What Is Renewable Energy?

April 28, 2023
Justin Ankus

Renewable energy

Renewable energy refers to any source of energy which replenishes or restores itself naturally without using fossil fuels, such as wind, solar power, biofuels (organic matter burned for fuel), geothermal heating systems or hydroelectricity. Examples include wind turbines and solar panels.

Fossil fuels are carbon-based resources formed over 360-300 million years ago by natural processes like the burning of plants and animals for energy production. Unfortunately, due to carbon's slow dissolution into our atmosphere and transformation into usable energy forms, these resources will eventually run out.

Thankfully, other sources of energy exist to serve as replacements. Non-renewable energy such as coal, oil, and natural gas have become increasingly important parts of global economies; but their sources will never be replenished again during our lifetimes.

Earth offers abundant sunshine and wind power resources, making solar and wind generation one of the most cost-effective methods of providing clean energy to humanity.

Since 2015, utility-scale wind and solar costs have experienced dramatic reductions, with many projects now approaching $30/MWh in the U.S. This trend can be attributed to technology advancement and economies of scale that drive down materials and labor costs, respectively.

These drastically decreased costs are helping accelerate the transition toward a sustainable, cleaner and greener future for Earth while simultaneously decreasing greenhouse gas emissions that contribute to global climate change.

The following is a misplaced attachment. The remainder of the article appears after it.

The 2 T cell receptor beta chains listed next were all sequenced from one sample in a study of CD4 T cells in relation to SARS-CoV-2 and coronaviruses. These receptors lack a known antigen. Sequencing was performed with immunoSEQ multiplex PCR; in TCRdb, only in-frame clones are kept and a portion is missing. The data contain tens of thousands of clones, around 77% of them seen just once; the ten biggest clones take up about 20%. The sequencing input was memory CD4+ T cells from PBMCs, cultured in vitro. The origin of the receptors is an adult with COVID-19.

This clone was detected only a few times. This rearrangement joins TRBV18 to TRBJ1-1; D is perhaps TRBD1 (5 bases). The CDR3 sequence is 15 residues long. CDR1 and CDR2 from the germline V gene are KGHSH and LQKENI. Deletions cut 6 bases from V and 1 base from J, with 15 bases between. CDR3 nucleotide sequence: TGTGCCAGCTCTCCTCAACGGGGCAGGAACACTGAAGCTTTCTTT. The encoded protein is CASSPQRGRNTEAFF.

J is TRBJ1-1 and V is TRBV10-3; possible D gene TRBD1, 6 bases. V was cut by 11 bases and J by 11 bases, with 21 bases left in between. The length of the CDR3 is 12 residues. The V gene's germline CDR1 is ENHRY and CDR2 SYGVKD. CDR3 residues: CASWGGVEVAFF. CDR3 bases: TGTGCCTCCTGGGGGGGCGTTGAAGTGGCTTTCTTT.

Consideration should be given to environmental impacts when choosing energy resources, since renewables produce less emissions and have minimal environmental effects over the lifecycle of a plant.

Solar and wind farms can also be constructed more rapidly and at lower costs than traditional sources of electricity, for instance being up and running in just months whereas gas-fired power plants often take years.

These plants can also feature co-benefits that make them more appealing to investors, such as wildlife protection, habitat improvement, soil health and water retention, or pollinator-friendly plantings.

Co-benefits of renewable energy projects can also help drive down costs by shortening approval, permit, regulatory and institutional processes. For instance, some local governments allow tax-exempt or low interest bonds instead of conventional loans when financing renewable projects - this helps lower both upfront costs as well as overall operational expenses for these facilities.

Renewable energy offers many advantages for communities and its residents, including reduced greenhouse gases emissions, cleaner air and water, increased local economic activity and job creation, as well as helping address energy security, economic development, and public health concerns.

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